At The Marrow, a new cozy eatery in the West Village, chef Harold Dieterle’s German and Italian family heritage not only informs the menu, but also leaves an imprint on the design. The space, outfitted with red leather banquettes and rough-hewn vertical wood, is a modern interpretation of these two cultural traditions. Architect Glen Coben of Glen & Company set out to balance a rustic aesthetic with contemporary sophistication by using a muted color palette, with bright red accents and a neutral brown and beige wallpaper reminiscent of Victorian lace. Decorative touches emphasize what he calls the “duality of the rugged and elegant,” such as a selection of antique kitchen appliances that he handpicked to fill several free-standing gold-painted shelves. “We were really striving for a visual language that juxtaposed two different sensibilities,” said Coben.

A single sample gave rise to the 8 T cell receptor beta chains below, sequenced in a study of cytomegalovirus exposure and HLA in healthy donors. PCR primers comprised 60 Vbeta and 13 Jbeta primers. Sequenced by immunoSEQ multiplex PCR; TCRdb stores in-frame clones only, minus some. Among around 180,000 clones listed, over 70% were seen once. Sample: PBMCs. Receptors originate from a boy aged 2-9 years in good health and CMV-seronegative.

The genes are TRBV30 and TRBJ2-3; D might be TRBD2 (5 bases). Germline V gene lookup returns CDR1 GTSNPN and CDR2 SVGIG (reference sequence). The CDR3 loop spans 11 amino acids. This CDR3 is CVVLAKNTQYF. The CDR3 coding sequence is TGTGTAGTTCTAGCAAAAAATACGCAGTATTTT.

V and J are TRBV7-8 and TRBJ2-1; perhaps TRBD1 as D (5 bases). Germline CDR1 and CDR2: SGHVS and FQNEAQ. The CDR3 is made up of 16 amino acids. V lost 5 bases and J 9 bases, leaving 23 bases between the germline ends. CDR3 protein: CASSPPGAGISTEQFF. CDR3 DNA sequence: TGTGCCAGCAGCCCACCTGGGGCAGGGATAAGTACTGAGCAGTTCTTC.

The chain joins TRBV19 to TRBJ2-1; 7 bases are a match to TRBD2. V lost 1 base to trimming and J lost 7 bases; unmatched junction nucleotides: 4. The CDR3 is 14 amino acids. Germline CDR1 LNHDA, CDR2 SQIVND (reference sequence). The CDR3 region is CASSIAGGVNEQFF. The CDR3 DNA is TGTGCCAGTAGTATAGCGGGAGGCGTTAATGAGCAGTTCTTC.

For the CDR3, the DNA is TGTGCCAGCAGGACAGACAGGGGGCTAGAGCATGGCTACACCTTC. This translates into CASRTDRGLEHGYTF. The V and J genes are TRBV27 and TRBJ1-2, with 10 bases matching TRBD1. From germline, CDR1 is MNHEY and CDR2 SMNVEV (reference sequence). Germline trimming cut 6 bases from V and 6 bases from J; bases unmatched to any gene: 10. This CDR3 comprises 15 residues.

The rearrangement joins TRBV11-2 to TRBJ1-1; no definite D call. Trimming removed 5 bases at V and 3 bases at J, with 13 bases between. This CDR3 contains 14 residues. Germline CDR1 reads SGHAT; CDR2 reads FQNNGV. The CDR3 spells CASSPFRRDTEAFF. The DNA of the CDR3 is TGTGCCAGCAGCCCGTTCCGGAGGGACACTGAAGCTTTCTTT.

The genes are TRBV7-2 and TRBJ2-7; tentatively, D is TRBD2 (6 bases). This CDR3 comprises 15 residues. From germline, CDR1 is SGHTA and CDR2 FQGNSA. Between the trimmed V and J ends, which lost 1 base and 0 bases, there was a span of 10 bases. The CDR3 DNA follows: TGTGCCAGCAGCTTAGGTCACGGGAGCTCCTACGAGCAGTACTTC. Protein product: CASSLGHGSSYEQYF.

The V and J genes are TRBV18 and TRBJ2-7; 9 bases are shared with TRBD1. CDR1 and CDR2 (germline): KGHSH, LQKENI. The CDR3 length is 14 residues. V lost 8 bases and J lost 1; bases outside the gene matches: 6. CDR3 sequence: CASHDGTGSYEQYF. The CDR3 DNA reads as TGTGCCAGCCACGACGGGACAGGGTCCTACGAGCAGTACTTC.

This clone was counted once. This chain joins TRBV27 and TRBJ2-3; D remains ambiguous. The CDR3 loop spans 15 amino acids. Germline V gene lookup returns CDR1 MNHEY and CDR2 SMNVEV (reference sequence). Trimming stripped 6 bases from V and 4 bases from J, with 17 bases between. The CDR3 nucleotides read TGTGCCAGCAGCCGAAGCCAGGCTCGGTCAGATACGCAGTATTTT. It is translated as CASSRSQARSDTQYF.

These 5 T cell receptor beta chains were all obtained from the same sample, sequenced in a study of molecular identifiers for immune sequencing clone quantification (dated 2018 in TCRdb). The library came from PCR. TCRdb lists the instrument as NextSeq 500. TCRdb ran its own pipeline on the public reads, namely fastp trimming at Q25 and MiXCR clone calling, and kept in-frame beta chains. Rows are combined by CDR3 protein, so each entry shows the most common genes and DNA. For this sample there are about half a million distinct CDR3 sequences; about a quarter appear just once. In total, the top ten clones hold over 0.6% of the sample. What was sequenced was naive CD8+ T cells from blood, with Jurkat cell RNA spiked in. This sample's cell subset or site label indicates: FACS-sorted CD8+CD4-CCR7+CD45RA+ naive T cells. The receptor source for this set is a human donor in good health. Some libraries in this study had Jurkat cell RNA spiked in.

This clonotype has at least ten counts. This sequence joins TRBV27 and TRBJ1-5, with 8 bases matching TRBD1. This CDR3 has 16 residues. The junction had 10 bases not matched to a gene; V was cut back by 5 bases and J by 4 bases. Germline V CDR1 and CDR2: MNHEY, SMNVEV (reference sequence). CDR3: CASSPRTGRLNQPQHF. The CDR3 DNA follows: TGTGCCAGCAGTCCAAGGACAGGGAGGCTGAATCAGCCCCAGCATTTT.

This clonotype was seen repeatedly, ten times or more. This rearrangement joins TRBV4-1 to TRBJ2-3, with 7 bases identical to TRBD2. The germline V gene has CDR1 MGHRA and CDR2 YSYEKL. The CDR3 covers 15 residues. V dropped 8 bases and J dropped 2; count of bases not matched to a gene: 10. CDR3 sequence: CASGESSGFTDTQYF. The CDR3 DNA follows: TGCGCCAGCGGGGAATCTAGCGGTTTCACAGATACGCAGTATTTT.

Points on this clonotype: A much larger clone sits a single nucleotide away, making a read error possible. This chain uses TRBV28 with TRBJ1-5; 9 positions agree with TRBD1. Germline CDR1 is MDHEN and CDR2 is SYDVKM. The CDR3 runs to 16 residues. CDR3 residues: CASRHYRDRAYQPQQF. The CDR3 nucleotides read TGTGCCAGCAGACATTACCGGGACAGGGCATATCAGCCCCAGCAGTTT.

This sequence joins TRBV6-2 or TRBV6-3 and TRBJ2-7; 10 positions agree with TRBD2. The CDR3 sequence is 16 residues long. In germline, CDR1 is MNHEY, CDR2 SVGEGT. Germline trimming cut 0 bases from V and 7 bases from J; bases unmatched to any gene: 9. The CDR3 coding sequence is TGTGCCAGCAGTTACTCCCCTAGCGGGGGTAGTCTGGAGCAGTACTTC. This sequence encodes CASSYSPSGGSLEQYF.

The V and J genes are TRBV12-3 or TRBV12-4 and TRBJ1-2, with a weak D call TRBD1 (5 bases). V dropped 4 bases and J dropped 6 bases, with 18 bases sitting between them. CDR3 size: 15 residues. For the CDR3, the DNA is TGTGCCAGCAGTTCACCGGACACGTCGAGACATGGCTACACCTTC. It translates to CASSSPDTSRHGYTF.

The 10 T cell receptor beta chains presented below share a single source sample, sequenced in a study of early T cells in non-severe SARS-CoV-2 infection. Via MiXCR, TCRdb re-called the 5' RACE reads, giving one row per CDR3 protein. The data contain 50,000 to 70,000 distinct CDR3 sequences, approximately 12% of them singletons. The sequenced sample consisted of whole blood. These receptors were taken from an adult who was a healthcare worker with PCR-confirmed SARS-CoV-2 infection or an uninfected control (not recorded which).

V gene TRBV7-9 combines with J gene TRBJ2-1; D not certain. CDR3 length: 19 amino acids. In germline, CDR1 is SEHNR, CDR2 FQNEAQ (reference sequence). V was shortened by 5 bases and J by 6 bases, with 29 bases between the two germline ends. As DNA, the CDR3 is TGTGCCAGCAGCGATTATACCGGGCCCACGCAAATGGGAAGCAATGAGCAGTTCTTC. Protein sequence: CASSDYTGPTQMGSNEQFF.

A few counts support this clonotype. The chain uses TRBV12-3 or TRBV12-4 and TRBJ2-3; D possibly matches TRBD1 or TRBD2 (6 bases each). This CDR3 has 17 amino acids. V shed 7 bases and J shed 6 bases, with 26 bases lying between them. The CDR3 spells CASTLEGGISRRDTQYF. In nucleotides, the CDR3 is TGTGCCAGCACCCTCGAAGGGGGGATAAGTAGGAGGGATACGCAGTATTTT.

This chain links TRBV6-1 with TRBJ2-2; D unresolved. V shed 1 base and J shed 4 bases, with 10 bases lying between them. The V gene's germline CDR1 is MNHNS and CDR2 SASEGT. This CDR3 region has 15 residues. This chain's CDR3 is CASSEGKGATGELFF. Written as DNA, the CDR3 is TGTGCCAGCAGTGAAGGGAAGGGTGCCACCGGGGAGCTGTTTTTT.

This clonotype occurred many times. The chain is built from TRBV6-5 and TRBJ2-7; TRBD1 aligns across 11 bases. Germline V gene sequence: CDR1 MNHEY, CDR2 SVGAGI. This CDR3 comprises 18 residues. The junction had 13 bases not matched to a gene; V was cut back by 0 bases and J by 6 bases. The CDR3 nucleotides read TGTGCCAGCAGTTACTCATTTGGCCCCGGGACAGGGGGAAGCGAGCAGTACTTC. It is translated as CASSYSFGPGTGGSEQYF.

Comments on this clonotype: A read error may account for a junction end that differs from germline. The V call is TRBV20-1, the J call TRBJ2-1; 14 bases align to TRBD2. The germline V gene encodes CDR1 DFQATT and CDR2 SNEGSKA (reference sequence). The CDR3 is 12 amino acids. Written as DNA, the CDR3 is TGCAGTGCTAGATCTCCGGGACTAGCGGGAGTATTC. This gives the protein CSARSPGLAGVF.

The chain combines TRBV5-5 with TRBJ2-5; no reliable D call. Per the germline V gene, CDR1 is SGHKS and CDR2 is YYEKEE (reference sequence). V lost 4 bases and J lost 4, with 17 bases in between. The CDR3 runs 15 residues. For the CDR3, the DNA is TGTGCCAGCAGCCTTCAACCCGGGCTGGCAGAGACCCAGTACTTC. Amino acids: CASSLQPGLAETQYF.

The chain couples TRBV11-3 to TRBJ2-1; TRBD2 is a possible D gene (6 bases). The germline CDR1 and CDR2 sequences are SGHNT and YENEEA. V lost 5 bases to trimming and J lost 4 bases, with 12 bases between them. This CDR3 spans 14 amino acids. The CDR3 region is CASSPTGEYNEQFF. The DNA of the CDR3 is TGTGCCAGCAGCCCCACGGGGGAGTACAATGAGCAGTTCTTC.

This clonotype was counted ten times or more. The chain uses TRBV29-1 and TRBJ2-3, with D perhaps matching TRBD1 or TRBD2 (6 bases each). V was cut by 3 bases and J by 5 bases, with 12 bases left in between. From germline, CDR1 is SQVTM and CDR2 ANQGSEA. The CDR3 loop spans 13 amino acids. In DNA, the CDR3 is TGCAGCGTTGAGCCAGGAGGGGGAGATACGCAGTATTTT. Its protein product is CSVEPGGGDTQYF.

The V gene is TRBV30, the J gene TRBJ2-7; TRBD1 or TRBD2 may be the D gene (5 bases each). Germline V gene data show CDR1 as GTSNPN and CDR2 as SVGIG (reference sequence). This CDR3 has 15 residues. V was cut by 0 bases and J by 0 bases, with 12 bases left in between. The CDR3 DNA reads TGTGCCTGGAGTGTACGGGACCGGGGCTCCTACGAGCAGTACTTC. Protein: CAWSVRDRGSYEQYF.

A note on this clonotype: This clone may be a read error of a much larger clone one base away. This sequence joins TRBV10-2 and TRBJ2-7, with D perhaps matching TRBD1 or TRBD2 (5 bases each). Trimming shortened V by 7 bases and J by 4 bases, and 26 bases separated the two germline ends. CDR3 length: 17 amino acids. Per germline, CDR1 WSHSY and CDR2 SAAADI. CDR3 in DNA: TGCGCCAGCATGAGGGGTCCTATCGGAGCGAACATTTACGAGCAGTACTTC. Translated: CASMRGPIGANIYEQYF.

The L-shaped restaurant, with its marble bar and eight enormous windows facing out toward the street, is just the kind of neighborhood place that invites you to pull up a stool and indulge in a meandering dinner of pan-fried duck schnitzel or a whole grilled fish. The merging of Italian and German traditions into the design scheme could have gone dangerously in the direction of kitsch, but Coben pulls it off gracefully, thanks to a nice marriage of homespun style and modern elements.